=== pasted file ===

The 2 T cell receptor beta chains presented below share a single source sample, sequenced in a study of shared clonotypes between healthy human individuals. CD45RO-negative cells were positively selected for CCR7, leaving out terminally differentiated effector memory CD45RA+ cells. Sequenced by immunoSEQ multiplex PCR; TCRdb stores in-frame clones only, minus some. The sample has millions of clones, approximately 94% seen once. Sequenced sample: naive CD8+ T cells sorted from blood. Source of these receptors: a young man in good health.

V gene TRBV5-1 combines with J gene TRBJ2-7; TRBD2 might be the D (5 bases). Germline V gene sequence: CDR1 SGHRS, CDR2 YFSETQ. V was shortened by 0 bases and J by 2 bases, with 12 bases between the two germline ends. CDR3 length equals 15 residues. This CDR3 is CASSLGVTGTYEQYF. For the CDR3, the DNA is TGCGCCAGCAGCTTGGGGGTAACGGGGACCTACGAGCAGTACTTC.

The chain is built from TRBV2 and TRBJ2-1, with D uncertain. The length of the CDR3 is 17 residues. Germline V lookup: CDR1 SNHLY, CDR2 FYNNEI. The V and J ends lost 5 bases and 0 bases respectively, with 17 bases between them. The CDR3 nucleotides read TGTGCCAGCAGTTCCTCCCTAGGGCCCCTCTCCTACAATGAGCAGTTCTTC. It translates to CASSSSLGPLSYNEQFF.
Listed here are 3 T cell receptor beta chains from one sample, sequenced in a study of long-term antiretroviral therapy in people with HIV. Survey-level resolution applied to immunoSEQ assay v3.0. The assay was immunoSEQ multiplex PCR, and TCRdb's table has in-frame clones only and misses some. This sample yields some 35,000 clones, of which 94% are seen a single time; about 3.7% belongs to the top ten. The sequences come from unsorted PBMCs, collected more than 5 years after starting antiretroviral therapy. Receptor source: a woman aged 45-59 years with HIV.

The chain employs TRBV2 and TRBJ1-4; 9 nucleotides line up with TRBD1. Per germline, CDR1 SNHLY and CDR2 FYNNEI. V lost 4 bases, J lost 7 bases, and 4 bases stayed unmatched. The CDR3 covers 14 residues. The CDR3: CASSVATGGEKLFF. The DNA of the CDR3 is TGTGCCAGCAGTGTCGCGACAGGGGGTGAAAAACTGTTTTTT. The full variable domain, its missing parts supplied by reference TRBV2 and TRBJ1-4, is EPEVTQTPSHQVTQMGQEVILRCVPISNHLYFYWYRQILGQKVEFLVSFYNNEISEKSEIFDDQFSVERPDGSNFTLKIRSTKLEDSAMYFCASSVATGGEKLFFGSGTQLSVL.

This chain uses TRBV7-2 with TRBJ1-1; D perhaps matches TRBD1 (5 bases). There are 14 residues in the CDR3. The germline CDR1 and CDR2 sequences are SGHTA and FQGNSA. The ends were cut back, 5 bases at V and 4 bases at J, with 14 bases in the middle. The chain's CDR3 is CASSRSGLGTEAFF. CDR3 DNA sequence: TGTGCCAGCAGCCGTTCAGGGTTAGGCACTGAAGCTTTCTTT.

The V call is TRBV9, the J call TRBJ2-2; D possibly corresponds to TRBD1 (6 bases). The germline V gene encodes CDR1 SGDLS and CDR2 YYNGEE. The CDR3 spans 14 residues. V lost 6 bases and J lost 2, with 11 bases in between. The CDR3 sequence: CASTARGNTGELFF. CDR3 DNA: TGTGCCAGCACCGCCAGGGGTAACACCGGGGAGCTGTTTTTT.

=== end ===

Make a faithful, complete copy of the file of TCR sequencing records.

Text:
The 2 T cell receptor beta chains presented below share a single source sample, sequenced in a study of shared clonotypes between healthy human individuals. CD45RO-negative cells were positively selected for CCR7, leaving out terminally differentiated effector memory CD45RA+ cells. Sequenced by immunoSEQ multiplex PCR; TCRdb stores in-frame clones only, minus some. The sample has millions of clones, approximately 94% seen once. Sequenced sample: naive CD8+ T cells sorted from blood. Source of these receptors: a young man in good health.

V gene TRBV5-1 combines with J gene TRBJ2-7; TRBD2 might be the D (5 bases). Germline V gene sequence: CDR1 SGHRS, CDR2 YFSETQ. V was shortened by 0 bases and J by 2 bases, with 12 bases between the two germline ends. CDR3 length equals 15 residues. This CDR3 is CASSLGVTGTYEQYF. For the CDR3, the DNA is TGCGCCAGCAGCTTGGGGGTAACGGGGACCTACGAGCAGTACTTC.

The chain is built from TRBV2 and TRBJ2-1, with D uncertain. The length of the CDR3 is 17 residues. Germline V lookup: CDR1 SNHLY, CDR2 FYNNEI. The V and J ends lost 5 bases and 0 bases respectively, with 17 bases between them. The CDR3 nucleotides read TGTGCCAGCAGTTCCTCCCTAGGGCCCCTCTCCTACAATGAGCAGTTCTTC. It translates to CASSSSLGPLSYNEQFF.
Listed here are 3 T cell receptor beta chains from one sample, sequenced in a study of long-term antiretroviral therapy in people with HIV. Survey-level resolution applied to immunoSEQ assay v3.0. The assay was immunoSEQ multiplex PCR, and TCRdb's table has in-frame clones only and misses some. This sample yields some 35,000 clones, of which 94% are seen a single time; about 3.7% belongs to the top ten. The sequences come from unsorted PBMCs, collected more than 5 years after starting antiretroviral therapy. Receptor source: a woman aged 45-59 years with HIV.

The chain employs TRBV2 and TRBJ1-4; 9 nucleotides line up with TRBD1. Per germline, CDR1 SNHLY and CDR2 FYNNEI. V lost 4 bases, J lost 7 bases, and 4 bases stayed unmatched. The CDR3 covers 14 residues. The CDR3: CASSVATGGEKLFF. The DNA of the CDR3 is TGTGCCAGCAGTGTCGCGACAGGGGGTGAAAAACTGTTTTTT. The full variable domain, its missing parts supplied by reference TRBV2 and TRBJ1-4, is EPEVTQTPSHQVTQMGQEVILRCVPISNHLYFYWYRQILGQKVEFLVSFYNNEISEKSEIFDDQFSVERPDGSNFTLKIRSTKLEDSAMYFCASSVATGGEKLFFGSGTQLSVL.

This chain uses TRBV7-2 with TRBJ1-1; D perhaps matches TRBD1 (5 bases). There are 14 residues in the CDR3. The germline CDR1 and CDR2 sequences are SGHTA and FQGNSA. The ends were cut back, 5 bases at V and 4 bases at J, with 14 bases in the middle. The chain's CDR3 is CASSRSGLGTEAFF. CDR3 DNA sequence: TGTGCCAGCAGCCGTTCAGGGTTAGGCACTGAAGCTTTCTTT.

The V call is TRBV9, the J call TRBJ2-2; D possibly corresponds to TRBD1 (6 bases). The germline V gene encodes CDR1 SGDLS and CDR2 YYNGEE. The CDR3 spans 14 residues. V lost 6 bases and J lost 2, with 11 bases in between. The CDR3 sequence: CASTARGNTGELFF. CDR3 DNA: TGTGCCAGCACCGCCAGGGGTAACACCGGGGAGCTGTTTTTT.